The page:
(Note: I posted this on my Planning Startups Stories blog yesterday, and I'm crossposting it here because it's so directly related to business planning. Tim)
Think of it as the heart of the business, like the heart of the artichoke: it's a group of three core concepts that can't be separated. Market, identity, and focus. Don't pull them apart. It's the interrelationship between them that drives your business.
I've been working on this in the context of business planning, particularly the "just enough" planning I've been writing about lately, which I've also called the "not so big" business plan. Somebody I know and respect suggested that the heart of a business plan is the marketing plan, and that led me to thinking about the heart of the artichoke.
Like the leaves of the artichoke, the rest of the plan is vital and it surrounds the heart. The rest of the plan is a matter of metrics, milestones, assumptions, responsibility and accountability, dates, deadlines, budgets, and of course financial projections to support cash flow. The heart of it, however, is that trio.
And I realize that it goes beyond business planning. The heart of the planning is the heart of the business itself. The trio at the core is what drives the business.
The market is about knowing and understanding your customers. John Jantsch, of Duct Tape Marketing, starts with the profile of the ideal customer. Give your ideal buyer gender, age, family status, economic status, and you can begin to predict what media she reads, what message will reach him, etc. That's true as well for companies and businesses as buyers.
I've emphasized what I call "the essential why they buy." For example, famous marketing guru Theodore Leavitt pointed out that people don't buy drills because they want drills; they want holes. Some people choose a restaurant for convenience, some for price, some for special occasions, Some want loud, some want quiet. My company sells business plan software to people who want the planning, not the software.
All of this is about understanding the market. You want to know as much as you can about what your potential buyers are like, where they are, what they do, why they want you, and how many of them are there. You have to know your customer and why they buy, you have to understand that in order to build the right messaging, and you have to get the right message to them. You also want a reality check, asking yourself if there are really buyers out there. Will people spend money for what you offer? Where are they spending that money now? Who else offers them competing solutions?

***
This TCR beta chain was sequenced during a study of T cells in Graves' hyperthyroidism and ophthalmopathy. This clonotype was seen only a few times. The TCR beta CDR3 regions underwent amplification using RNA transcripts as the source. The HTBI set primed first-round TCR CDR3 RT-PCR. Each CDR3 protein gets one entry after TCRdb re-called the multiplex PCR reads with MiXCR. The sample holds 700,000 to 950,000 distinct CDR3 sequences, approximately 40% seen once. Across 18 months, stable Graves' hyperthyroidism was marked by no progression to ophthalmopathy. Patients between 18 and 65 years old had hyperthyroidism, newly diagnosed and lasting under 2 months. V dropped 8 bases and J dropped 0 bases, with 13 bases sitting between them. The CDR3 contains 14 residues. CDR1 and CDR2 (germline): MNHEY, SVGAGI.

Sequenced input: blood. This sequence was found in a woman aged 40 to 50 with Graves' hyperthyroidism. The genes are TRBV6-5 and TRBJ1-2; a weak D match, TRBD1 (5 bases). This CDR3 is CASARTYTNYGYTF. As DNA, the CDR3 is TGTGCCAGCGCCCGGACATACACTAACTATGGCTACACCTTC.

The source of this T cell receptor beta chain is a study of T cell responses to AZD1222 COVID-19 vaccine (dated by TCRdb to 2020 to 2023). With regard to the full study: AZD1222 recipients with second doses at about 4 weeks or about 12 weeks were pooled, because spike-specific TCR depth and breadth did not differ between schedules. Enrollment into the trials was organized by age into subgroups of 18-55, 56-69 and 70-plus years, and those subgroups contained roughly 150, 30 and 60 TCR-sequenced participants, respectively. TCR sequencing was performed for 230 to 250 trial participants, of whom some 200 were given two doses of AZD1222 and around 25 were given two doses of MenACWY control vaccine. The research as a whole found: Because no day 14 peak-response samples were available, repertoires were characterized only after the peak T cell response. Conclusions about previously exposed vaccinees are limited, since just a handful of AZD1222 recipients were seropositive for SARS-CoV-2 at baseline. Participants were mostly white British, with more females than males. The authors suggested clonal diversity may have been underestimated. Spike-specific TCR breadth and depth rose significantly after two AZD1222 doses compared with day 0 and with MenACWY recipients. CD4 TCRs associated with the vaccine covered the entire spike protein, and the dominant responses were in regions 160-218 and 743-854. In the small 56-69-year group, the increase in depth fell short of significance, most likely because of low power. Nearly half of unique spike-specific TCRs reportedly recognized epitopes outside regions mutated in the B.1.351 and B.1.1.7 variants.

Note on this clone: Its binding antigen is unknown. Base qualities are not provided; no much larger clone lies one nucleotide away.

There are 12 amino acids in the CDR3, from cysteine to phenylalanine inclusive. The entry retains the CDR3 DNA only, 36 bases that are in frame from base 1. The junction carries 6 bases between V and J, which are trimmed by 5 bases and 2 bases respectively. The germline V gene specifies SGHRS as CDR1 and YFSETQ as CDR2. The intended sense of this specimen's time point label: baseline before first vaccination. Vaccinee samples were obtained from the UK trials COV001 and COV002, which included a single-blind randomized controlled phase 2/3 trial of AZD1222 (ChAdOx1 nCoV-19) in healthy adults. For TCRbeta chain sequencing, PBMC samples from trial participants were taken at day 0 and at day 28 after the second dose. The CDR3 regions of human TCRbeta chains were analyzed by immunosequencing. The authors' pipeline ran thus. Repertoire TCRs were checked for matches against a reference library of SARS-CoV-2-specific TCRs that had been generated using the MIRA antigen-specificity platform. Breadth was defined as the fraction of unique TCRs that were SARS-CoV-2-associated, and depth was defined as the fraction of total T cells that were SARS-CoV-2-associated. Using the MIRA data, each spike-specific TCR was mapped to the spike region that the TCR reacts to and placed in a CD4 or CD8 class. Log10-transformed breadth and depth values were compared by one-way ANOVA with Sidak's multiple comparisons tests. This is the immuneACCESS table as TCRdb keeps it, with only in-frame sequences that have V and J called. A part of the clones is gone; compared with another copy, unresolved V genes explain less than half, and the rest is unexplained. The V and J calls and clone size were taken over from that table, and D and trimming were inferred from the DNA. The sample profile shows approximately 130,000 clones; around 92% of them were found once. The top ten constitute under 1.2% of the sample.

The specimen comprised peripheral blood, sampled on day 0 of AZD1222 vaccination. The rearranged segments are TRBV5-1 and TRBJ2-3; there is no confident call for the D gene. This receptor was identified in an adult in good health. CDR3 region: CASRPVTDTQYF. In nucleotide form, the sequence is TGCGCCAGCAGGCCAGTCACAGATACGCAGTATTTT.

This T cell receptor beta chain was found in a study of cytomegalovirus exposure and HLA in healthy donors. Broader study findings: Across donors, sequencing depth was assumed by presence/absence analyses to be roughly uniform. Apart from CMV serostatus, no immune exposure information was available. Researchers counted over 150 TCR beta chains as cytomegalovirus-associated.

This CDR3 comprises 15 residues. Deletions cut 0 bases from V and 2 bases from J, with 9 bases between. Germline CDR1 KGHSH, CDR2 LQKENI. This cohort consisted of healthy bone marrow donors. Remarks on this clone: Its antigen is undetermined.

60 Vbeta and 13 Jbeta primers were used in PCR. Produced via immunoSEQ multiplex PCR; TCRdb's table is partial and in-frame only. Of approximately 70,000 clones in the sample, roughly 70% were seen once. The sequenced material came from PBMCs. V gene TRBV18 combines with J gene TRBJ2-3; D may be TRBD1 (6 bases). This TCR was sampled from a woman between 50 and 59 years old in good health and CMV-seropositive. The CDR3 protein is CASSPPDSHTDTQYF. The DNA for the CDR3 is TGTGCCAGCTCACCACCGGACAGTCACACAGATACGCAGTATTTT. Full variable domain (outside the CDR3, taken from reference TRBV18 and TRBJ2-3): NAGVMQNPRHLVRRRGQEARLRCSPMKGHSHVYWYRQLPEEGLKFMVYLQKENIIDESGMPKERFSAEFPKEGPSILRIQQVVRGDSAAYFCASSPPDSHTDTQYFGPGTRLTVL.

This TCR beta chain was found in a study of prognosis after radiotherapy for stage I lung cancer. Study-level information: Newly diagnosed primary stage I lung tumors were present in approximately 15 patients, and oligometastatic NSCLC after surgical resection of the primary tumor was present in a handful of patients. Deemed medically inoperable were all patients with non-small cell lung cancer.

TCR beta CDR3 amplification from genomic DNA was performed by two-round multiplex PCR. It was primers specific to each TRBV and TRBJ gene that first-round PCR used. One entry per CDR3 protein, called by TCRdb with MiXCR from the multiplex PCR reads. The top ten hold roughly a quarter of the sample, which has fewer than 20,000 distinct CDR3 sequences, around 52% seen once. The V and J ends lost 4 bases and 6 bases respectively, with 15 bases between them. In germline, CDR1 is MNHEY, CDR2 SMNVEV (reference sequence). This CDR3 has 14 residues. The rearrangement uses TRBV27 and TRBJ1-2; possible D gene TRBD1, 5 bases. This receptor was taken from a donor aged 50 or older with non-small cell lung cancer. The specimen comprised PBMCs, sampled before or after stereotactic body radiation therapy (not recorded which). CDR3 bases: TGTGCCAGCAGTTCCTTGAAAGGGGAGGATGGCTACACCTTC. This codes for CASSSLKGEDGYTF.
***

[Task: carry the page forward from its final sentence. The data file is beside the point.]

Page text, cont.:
Ideally you want to know your market well enough to do some numbers and forecasts. This is particularly important for a new business, and even more so when you need to convince investors or bankers to believe in your business. For the small startup, you may not have to demonstrate market to outsiders, as long as you're sure of it yourself and prepared to bet your startup on it, that's enough.
Another of the three is about you, your business, what I call your identity. How are you different from others? What are your strengths and weaknesses? What is your core competence? What are your goals? Let's think of restaurants again for examples. Some restaurants are particularly good at menus and food quality, some at health items, some live off of a great location. Maybe it's ample parking. Some of the well-known restaurants on Fisherman's Wharf in San Francisco survive on reputation more than anything else. What are the strengths of an airport restaurant? More important, what are your company's strengths? What do you do really well?
Part of your identity is what you want from your business. Some businesses are about your lifestyle, or pursuing your passion. Some people want their businesses to grow as big and as fast as they can and are very happy to work with investors as owners. Other folks want to own their own business, even if it has to grow slower for lack of working capital. What's your case? If you're committed to a second income in a home office, incorporate that into your identity. Don't look for generalized formulae, let your business be unique and individual.
You can't do everything. In restaurants, you can't credibly offer great food at bargain prices with great atmosphere. If you say you do, nobody believes you anyhow. So you have to focus. Make this focus intertwine and mesh with your choice of key target customer and your own business identity. All three concepts have to work together.
Seth Godin's book The Dip is about being the best at one thing. That's the point of your focus. Since you can't do everything and if you ever could, your customers wouldn't believe you anyhow, then you need to focus on something that you do well, that people want. Be the cheap and practical bars of soap that sell in volume in the big chain stores, or be a finely packaged and expensive and sweet-smelling soap that sells in boutiques. Don't try to be both.
Understand the principal of displacement: whatever you do in a business rules out something else that you don't do. You can't succeed trying to do everything, so you have to focus. Bill Cosby once said: "I don't know the secret to success, but I do know that the secret to failure is trying to please everybody."
Roll Them Up Together
These three things are the heart of your business. Don't pull them apart. Don't take them one at a time. Don't ever stop thinking about them. Remember, in planning as well as in all of business, things change. Keep watching.